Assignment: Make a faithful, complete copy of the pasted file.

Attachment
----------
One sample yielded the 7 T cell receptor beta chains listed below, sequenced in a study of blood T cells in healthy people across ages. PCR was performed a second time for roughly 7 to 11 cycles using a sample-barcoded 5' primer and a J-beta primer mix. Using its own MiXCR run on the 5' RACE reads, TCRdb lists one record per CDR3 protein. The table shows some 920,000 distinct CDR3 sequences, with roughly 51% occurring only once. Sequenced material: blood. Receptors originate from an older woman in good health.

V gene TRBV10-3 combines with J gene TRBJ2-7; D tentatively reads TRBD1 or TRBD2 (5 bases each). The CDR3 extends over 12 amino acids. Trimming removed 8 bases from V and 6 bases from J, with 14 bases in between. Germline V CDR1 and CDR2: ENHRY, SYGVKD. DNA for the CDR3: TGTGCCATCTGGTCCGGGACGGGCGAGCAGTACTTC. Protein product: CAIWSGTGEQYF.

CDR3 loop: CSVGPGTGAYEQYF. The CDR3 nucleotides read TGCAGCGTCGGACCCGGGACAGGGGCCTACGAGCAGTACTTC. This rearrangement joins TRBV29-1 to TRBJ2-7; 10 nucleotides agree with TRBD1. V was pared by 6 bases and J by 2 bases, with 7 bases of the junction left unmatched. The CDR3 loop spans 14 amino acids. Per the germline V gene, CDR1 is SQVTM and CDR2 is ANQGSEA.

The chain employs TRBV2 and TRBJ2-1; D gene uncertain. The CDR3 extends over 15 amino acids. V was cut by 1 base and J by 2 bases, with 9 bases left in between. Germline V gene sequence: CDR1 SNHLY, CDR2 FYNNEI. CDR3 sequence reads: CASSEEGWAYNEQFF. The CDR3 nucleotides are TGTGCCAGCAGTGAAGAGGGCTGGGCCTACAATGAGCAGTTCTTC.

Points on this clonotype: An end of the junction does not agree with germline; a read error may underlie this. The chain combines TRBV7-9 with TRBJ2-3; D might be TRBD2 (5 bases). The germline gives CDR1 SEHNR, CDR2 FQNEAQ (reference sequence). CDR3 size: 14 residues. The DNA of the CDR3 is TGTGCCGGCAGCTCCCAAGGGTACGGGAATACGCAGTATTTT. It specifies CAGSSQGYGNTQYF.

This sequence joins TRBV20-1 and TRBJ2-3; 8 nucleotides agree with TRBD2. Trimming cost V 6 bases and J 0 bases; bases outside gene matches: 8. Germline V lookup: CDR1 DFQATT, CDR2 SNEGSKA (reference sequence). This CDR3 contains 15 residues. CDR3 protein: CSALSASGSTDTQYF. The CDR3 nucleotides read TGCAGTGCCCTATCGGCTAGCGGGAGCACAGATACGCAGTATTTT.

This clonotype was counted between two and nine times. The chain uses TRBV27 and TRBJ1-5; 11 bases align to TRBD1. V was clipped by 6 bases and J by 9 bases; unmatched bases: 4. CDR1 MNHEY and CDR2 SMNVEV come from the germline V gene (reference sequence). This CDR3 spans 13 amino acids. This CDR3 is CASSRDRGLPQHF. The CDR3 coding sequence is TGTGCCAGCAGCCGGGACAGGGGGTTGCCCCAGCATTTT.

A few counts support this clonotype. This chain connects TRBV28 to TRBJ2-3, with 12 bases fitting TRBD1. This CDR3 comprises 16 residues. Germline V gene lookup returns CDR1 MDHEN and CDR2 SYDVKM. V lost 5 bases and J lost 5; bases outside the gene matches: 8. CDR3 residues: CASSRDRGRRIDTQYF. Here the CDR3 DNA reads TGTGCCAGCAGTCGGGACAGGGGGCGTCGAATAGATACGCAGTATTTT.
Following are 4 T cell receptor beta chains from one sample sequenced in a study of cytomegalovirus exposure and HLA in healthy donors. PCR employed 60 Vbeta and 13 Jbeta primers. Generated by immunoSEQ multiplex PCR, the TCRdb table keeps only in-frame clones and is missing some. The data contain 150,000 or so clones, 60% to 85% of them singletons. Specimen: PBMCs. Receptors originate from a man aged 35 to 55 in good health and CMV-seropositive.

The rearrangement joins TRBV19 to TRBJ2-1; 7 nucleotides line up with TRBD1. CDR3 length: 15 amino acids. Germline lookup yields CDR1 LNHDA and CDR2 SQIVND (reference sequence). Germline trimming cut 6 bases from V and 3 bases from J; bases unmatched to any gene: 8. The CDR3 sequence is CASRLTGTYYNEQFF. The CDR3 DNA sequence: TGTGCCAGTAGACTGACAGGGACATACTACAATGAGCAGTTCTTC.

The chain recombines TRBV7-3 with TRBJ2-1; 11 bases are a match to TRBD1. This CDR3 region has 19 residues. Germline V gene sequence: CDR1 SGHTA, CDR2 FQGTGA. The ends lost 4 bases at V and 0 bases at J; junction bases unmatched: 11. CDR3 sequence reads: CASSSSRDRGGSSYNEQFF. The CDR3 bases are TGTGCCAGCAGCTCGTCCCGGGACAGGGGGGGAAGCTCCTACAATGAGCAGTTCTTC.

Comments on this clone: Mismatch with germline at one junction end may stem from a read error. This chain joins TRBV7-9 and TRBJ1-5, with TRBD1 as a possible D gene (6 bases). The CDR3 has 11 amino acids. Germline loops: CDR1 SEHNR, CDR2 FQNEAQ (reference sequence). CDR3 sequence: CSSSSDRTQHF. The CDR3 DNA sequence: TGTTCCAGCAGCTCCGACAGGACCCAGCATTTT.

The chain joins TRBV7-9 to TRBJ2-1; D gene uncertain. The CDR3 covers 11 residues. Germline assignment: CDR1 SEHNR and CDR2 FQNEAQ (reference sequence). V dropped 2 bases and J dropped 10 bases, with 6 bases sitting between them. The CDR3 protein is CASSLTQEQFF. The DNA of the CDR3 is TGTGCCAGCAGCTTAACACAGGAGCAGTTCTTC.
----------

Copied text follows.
One sample yielded the 7 T cell receptor beta chains listed below, sequenced in a study of blood T cells in healthy people across ages. PCR was performed a second time for roughly 7 to 11 cycles using a sample-barcoded 5' primer and a J-beta primer mix. Using its own MiXCR run on the 5' RACE reads, TCRdb lists one record per CDR3 protein. The table shows some 920,000 distinct CDR3 sequences, with roughly 51% occurring only once. Sequenced material: blood. Receptors originate from an older woman in good health.

V gene TRBV10-3 combines with J gene TRBJ2-7; D tentatively reads TRBD1 or TRBD2 (5 bases each). The CDR3 extends over 12 amino acids. Trimming removed 8 bases from V and 6 bases from J, with 14 bases in between. Germline V CDR1 and CDR2: ENHRY, SYGVKD. DNA for the CDR3: TGTGCCATCTGGTCCGGGACGGGCGAGCAGTACTTC. Protein product: CAIWSGTGEQYF.

CDR3 loop: CSVGPGTGAYEQYF. The CDR3 nucleotides read TGCAGCGTCGGACCCGGGACAGGGGCCTACGAGCAGTACTTC. This rearrangement joins TRBV29-1 to TRBJ2-7; 10 nucleotides agree with TRBD1. V was pared by 6 bases and J by 2 bases, with 7 bases of the junction left unmatched. The CDR3 loop spans 14 amino acids. Per the germline V gene, CDR1 is SQVTM and CDR2 is ANQGSEA.

The chain employs TRBV2 and TRBJ2-1; D gene uncertain. The CDR3 extends over 15 amino acids. V was cut by 1 base and J by 2 bases, with 9 bases left in between. Germline V gene sequence: CDR1 SNHLY, CDR2 FYNNEI. CDR3 sequence reads: CASSEEGWAYNEQFF. The CDR3 nucleotides are TGTGCCAGCAGTGAAGAGGGCTGGGCCTACAATGAGCAGTTCTTC.

Points on this clonotype: An end of the junction does not agree with germline; a read error may underlie this. The chain combines TRBV7-9 with TRBJ2-3; D might be TRBD2 (5 bases). The germline gives CDR1 SEHNR, CDR2 FQNEAQ (reference sequence). CDR3 size: 14 residues. The DNA of the CDR3 is TGTGCCGGCAGCTCCCAAGGGTACGGGAATACGCAGTATTTT. It specifies CAGSSQGYGNTQYF.

This sequence joins TRBV20-1 and TRBJ2-3; 8 nucleotides agree with TRBD2. Trimming cost V 6 bases and J 0 bases; bases outside gene matches: 8. Germline V lookup: CDR1 DFQATT, CDR2 SNEGSKA (reference sequence). This CDR3 contains 15 residues. CDR3 protein: CSALSASGSTDTQYF. The CDR3 nucleotides read TGCAGTGCCCTATCGGCTAGCGGGAGCACAGATACGCAGTATTTT.

This clonotype was counted between two and nine times. The chain uses TRBV27 and TRBJ1-5; 11 bases align to TRBD1. V was clipped by 6 bases and J by 9 bases; unmatched bases: 4. CDR1 MNHEY and CDR2 SMNVEV come from the germline V gene (reference sequence). This CDR3 spans 13 amino acids. This CDR3 is CASSRDRGLPQHF. The CDR3 coding sequence is TGTGCCAGCAGCCGGGACAGGGGGTTGCCCCAGCATTTT.

A few counts support this clonotype. This chain connects TRBV28 to TRBJ2-3, with 12 bases fitting TRBD1. This CDR3 comprises 16 residues. Germline V gene lookup returns CDR1 MDHEN and CDR2 SYDVKM. V lost 5 bases and J lost 5; bases outside the gene matches: 8. CDR3 residues: CASSRDRGRRIDTQYF. Here the CDR3 DNA reads TGTGCCAGCAGTCGGGACAGGGGGCGTCGAATAGATACGCAGTATTTT.
Following are 4 T cell receptor beta chains from one sample sequenced in a study of cytomegalovirus exposure and HLA in healthy donors. PCR employed 60 Vbeta and 13 Jbeta primers. Generated by immunoSEQ multiplex PCR, the TCRdb table keeps only in-frame clones and is missing some. The data contain 150,000 or so clones, 60% to 85% of them singletons. Specimen: PBMCs. Receptors originate from a man aged 35 to 55 in good health and CMV-seropositive.

The rearrangement joins TRBV19 to TRBJ2-1; 7 nucleotides line up with TRBD1. CDR3 length: 15 amino acids. Germline lookup yields CDR1 LNHDA and CDR2 SQIVND (reference sequence). Germline trimming cut 6 bases from V and 3 bases from J; bases unmatched to any gene: 8. The CDR3 sequence is CASRLTGTYYNEQFF. The CDR3 DNA sequence: TGTGCCAGTAGACTGACAGGGACATACTACAATGAGCAGTTCTTC.

The chain recombines TRBV7-3 with TRBJ2-1; 11 bases are a match to TRBD1. This CDR3 region has 19 residues. Germline V gene sequence: CDR1 SGHTA, CDR2 FQGTGA. The ends lost 4 bases at V and 0 bases at J; junction bases unmatched: 11. CDR3 sequence reads: CASSSSRDRGGSSYNEQFF. The CDR3 bases are TGTGCCAGCAGCTCGTCCCGGGACAGGGGGGGAAGCTCCTACAATGAGCAGTTCTTC.

Comments on this clone: Mismatch with germline at one junction end may stem from a read error. This chain joins TRBV7-9 and TRBJ1-5, with TRBD1 as a possible D gene (6 bases). The CDR3 has 11 amino acids. Germline loops: CDR1 SEHNR, CDR2 FQNEAQ (reference sequence). CDR3 sequence: CSSSSDRTQHF. The CDR3 DNA sequence: TGTTCCAGCAGCTCCGACAGGACCCAGCATTTT.

The chain joins TRBV7-9 to TRBJ2-1; D gene uncertain. The CDR3 covers 11 residues. Germline assignment: CDR1 SEHNR and CDR2 FQNEAQ (reference sequence). V dropped 2 bases and J dropped 10 bases, with 6 bases sitting between them. The CDR3 protein is CASSLTQEQFF. The DNA of the CDR3 is TGTGCCAGCAGCTTAACACAGGAGCAGTTCTTC.